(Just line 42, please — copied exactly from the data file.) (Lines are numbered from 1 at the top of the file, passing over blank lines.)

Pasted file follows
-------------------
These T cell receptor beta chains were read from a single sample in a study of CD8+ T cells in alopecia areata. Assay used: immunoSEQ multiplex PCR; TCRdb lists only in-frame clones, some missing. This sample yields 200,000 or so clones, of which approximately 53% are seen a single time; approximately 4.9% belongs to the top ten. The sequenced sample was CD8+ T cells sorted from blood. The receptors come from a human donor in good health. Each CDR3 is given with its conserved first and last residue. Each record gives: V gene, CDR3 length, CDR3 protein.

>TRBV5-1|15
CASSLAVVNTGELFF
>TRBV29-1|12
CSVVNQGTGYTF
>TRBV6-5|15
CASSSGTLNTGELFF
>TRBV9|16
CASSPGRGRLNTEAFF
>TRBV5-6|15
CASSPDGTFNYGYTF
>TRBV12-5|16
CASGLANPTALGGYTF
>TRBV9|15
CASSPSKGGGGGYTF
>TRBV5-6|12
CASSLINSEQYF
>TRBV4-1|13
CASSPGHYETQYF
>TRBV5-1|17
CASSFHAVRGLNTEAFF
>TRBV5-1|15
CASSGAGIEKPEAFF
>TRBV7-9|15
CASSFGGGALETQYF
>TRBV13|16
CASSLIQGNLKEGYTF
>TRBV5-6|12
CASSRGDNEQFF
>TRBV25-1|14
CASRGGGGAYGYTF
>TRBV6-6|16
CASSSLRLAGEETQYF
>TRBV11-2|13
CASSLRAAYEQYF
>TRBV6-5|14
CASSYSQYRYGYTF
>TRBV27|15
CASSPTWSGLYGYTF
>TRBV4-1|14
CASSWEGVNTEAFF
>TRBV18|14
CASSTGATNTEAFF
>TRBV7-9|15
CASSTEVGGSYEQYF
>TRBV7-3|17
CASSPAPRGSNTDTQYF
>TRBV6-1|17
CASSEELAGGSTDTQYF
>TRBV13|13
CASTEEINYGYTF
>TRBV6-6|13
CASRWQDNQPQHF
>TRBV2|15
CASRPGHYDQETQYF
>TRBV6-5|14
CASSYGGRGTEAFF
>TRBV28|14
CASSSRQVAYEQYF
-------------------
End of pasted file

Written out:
>TRBV18|14